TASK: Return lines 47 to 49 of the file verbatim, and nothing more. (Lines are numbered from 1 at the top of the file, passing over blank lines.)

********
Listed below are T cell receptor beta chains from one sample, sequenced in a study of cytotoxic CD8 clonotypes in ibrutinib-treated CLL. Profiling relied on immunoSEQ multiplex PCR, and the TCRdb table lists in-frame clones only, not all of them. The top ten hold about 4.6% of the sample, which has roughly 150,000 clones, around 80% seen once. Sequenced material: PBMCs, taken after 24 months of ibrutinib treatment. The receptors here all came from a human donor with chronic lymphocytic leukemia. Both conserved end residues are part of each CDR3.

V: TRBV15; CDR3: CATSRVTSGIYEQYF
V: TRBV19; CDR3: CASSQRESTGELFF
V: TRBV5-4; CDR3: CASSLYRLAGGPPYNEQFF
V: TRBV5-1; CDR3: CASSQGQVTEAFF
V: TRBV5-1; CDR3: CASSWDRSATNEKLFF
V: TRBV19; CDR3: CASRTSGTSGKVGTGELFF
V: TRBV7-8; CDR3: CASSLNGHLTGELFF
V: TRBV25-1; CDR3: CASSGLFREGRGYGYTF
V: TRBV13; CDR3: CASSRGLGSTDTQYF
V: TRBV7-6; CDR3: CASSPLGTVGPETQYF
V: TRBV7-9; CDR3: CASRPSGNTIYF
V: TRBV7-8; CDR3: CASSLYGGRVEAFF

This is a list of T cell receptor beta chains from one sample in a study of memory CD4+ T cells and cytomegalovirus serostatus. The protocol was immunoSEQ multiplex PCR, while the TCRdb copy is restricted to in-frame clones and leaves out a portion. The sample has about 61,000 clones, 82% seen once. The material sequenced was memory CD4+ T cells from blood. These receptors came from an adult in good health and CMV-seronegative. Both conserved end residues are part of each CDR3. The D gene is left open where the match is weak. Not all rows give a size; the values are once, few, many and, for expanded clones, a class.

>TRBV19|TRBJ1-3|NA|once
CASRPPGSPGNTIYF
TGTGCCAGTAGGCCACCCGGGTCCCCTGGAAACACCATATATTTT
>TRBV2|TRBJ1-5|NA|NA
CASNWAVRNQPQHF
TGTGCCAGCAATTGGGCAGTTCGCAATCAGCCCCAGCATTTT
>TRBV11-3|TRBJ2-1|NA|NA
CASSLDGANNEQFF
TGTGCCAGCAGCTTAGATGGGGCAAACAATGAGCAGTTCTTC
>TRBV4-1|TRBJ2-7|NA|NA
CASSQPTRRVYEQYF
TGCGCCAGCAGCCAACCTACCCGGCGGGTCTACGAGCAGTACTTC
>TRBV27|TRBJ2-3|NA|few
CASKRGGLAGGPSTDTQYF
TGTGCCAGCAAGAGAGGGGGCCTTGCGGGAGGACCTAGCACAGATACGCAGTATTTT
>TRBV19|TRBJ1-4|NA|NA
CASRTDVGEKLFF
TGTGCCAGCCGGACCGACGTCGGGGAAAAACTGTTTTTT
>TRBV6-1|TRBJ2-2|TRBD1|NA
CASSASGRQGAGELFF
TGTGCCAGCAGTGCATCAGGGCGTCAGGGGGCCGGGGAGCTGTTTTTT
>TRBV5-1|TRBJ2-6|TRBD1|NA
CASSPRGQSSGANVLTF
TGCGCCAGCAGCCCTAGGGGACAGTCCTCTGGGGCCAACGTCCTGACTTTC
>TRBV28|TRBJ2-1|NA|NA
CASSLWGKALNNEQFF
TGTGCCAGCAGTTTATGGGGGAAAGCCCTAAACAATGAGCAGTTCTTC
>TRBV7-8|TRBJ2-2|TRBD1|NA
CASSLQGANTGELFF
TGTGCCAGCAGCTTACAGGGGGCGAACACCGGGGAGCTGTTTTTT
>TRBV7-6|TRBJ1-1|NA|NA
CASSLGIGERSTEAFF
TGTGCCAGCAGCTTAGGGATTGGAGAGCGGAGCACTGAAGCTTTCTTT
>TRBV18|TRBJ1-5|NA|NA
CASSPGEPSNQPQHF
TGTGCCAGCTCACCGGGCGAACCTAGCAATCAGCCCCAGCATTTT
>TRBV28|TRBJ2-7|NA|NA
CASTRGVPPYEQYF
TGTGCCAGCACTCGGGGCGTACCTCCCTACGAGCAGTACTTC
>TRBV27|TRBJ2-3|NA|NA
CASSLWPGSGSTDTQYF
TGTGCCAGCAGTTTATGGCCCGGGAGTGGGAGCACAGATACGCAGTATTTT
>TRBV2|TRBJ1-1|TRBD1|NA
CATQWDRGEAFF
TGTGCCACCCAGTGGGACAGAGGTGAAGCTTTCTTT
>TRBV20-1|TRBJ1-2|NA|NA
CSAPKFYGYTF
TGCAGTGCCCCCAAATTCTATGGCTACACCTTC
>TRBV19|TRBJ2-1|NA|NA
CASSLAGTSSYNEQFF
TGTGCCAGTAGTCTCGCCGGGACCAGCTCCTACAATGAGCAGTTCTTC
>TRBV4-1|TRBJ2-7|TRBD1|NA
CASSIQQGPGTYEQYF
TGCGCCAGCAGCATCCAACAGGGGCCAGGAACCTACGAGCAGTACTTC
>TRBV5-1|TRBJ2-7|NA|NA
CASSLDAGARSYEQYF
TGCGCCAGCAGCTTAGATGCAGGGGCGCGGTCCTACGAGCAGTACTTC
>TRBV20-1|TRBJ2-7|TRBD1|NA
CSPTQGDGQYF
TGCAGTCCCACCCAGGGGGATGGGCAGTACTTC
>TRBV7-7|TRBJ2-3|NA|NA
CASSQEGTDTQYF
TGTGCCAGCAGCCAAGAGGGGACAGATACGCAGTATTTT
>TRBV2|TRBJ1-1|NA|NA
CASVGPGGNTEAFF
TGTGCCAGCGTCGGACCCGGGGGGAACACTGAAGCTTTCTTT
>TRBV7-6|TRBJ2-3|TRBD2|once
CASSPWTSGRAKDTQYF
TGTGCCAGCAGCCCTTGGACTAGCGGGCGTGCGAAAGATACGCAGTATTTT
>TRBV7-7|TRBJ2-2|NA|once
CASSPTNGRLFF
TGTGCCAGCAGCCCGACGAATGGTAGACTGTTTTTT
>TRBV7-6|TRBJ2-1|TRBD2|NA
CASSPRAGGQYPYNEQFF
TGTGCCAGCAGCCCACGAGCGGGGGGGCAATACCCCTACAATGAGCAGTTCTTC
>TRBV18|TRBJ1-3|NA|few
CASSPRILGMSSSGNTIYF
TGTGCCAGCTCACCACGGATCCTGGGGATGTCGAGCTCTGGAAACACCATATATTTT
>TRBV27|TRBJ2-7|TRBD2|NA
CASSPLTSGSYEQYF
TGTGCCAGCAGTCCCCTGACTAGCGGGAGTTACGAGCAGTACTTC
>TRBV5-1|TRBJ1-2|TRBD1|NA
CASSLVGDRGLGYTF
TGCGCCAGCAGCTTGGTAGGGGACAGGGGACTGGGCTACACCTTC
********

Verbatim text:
TGTGCCAGCAGCTTAGGGATTGGAGAGCGGAGCACTGAAGCTTTCTTT
>TRBV18|TRBJ1-5|NA|NA
CASSPGEPSNQPQHF